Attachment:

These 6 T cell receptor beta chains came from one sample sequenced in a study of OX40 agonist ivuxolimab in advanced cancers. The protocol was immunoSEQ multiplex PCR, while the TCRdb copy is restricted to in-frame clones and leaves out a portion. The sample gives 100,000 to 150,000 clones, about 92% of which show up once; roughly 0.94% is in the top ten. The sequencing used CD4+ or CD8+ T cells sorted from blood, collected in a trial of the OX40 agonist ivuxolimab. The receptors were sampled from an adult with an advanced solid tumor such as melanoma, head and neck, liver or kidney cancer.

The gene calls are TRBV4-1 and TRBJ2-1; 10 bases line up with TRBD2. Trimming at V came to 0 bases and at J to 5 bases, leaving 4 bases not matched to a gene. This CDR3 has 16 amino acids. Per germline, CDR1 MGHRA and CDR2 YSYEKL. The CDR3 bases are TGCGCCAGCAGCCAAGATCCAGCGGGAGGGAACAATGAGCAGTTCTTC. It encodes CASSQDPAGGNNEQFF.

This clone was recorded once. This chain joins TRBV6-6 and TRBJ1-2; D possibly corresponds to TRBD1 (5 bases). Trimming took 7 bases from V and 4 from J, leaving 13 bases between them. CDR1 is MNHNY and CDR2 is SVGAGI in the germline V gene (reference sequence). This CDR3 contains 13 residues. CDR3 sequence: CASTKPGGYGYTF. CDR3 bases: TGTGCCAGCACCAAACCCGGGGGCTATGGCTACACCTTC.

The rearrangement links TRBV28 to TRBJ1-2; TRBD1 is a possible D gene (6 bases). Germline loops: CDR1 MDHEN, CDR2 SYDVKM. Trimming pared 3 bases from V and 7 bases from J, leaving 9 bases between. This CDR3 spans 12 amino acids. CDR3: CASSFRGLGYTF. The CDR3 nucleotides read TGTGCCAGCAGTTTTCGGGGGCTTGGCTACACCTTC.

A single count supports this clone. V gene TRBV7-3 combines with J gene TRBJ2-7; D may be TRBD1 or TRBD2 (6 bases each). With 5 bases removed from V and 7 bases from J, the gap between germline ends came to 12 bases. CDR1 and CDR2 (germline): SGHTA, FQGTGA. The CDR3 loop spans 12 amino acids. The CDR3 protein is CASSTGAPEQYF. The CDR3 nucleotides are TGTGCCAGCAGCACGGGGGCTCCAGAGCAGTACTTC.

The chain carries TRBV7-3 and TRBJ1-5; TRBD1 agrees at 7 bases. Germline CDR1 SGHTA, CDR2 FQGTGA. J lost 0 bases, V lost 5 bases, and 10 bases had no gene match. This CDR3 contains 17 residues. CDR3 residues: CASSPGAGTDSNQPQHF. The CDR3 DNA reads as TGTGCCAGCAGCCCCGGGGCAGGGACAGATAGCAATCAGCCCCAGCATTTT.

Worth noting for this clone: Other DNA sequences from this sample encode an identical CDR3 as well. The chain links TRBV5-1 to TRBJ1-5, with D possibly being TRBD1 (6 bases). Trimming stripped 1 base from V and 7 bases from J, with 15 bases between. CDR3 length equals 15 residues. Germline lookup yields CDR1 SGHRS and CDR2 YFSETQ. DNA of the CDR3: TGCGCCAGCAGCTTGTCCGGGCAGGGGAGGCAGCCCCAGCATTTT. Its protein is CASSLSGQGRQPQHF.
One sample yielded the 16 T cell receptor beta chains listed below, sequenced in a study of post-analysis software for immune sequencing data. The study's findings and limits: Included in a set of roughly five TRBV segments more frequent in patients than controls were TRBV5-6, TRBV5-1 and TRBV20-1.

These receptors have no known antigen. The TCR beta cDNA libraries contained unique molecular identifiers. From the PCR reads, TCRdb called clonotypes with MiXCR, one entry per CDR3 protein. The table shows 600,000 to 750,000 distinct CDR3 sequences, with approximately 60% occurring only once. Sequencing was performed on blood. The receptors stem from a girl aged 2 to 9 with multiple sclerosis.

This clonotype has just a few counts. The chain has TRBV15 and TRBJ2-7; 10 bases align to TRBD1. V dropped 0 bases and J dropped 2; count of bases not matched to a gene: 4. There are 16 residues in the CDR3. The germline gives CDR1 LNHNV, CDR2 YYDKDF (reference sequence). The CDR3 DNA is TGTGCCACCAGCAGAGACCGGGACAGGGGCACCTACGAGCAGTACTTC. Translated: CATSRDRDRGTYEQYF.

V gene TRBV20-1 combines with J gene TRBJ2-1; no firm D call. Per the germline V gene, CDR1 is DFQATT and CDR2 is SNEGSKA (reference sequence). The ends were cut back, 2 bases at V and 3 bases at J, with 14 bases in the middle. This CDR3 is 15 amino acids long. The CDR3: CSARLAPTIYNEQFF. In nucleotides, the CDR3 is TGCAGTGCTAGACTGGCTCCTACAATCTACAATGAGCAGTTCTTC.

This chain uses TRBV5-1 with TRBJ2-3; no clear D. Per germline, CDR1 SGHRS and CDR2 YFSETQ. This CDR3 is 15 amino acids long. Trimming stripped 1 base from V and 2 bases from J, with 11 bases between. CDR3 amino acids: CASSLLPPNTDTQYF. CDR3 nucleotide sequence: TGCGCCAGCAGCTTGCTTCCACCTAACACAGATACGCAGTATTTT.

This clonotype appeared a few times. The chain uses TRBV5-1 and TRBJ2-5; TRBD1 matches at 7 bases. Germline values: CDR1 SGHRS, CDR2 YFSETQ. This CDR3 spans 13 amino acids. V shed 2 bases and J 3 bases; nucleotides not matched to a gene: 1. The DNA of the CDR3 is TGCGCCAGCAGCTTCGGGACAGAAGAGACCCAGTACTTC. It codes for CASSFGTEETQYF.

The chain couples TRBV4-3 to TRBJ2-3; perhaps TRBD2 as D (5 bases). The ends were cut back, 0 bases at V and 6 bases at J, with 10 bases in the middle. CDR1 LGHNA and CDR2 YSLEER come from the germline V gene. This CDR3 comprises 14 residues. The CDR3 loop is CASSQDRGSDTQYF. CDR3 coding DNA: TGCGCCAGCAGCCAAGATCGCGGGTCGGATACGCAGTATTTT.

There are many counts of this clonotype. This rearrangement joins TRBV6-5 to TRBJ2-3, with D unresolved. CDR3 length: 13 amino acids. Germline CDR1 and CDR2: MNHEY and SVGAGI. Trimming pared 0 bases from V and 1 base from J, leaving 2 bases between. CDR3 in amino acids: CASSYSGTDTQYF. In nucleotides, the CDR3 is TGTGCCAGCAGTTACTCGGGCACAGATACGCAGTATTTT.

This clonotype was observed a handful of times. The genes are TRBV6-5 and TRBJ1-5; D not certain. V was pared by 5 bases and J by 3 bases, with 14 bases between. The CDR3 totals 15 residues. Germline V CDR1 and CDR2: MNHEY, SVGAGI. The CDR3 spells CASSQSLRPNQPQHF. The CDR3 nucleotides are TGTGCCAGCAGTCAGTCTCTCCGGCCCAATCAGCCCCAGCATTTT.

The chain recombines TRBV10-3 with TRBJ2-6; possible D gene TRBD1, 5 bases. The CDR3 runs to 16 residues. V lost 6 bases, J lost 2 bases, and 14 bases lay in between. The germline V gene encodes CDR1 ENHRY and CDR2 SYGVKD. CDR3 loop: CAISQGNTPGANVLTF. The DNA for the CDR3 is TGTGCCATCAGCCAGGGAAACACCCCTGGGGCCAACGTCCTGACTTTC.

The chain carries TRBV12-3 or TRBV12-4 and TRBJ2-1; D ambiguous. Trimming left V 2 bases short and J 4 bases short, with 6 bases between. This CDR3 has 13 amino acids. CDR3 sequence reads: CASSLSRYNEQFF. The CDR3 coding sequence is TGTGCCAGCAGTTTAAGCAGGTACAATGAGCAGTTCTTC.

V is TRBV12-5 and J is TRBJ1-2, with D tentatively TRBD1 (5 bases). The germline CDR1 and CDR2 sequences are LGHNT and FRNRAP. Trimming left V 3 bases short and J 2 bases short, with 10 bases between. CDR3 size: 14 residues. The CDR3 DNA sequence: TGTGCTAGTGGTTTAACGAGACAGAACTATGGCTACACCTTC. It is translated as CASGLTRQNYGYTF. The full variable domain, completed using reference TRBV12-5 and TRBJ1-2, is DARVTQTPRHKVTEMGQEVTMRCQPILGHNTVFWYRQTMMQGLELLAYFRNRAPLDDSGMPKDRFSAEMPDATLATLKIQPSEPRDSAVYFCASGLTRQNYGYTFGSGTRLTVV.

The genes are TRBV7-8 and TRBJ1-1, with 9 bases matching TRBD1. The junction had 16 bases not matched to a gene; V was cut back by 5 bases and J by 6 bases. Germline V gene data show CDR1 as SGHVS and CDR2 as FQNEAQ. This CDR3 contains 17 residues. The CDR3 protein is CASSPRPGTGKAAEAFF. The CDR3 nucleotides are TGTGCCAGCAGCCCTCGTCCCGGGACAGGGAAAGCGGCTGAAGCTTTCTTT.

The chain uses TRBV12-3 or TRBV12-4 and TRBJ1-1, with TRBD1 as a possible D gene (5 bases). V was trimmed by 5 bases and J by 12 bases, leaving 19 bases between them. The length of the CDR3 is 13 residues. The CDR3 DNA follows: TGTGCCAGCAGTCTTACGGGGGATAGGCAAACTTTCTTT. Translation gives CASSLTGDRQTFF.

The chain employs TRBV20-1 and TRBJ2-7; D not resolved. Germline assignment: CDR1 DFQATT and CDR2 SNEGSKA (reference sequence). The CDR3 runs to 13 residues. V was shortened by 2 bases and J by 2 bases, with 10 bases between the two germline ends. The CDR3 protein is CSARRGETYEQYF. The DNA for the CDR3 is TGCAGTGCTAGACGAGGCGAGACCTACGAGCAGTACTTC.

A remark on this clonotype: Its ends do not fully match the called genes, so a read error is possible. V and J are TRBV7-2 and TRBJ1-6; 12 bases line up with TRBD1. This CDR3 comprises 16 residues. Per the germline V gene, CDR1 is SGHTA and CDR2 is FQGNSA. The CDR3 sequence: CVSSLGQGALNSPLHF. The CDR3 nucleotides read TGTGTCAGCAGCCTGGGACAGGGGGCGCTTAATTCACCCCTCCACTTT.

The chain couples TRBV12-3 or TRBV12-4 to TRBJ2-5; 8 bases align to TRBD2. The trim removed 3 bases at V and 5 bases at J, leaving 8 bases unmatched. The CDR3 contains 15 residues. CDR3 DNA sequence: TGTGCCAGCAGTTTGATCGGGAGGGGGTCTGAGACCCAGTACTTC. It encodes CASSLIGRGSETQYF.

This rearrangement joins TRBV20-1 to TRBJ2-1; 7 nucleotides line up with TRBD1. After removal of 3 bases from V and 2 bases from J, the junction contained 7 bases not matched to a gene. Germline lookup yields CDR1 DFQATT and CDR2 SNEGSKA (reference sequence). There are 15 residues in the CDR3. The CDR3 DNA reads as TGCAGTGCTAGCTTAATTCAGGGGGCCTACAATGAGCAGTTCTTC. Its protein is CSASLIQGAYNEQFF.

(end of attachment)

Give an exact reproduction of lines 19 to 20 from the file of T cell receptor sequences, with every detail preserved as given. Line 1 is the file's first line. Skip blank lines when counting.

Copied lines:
V is TRBV12-5 and J is TRBJ1-2, with D tentatively TRBD1 (5 bases). The germline CDR1 and CDR2 sequences are LGHNT and FRNRAP. Trimming left V 3 bases short and J 2 bases short, with 10 bases between. CDR3 size: 14 residues. The CDR3 DNA sequence: TGTGCTAGTGGTTTAACGAGACAGAACTATGGCTACACCTTC. It is translated as CASGLTRQNYGYTF. The full variable domain, completed using reference TRBV12-5 and TRBJ1-2, is DARVTQTPRHKVTEMGQEVTMRCQPILGHNTVFWYRQTMMQGLELLAYFRNRAPLDDSGMPKDRFSAEMPDATLATLKIQPSEPRDSAVYFCASGLTRQNYGYTFGSGTRLTVV.

The genes are TRBV7-8 and TRBJ1-1, with 9 bases matching TRBD1. The junction had 16 bases not matched to a gene; V was cut back by 5 bases and J by 6 bases. Germline V gene data show CDR1 as SGHVS and CDR2 as FQNEAQ. This CDR3 contains 17 residues. The CDR3 protein is CASSPRPGTGKAAEAFF. The CDR3 nucleotides are TGTGCCAGCAGCCCTCGTCCCGGGACAGGGAAAGCGGCTGAAGCTTTCTTT.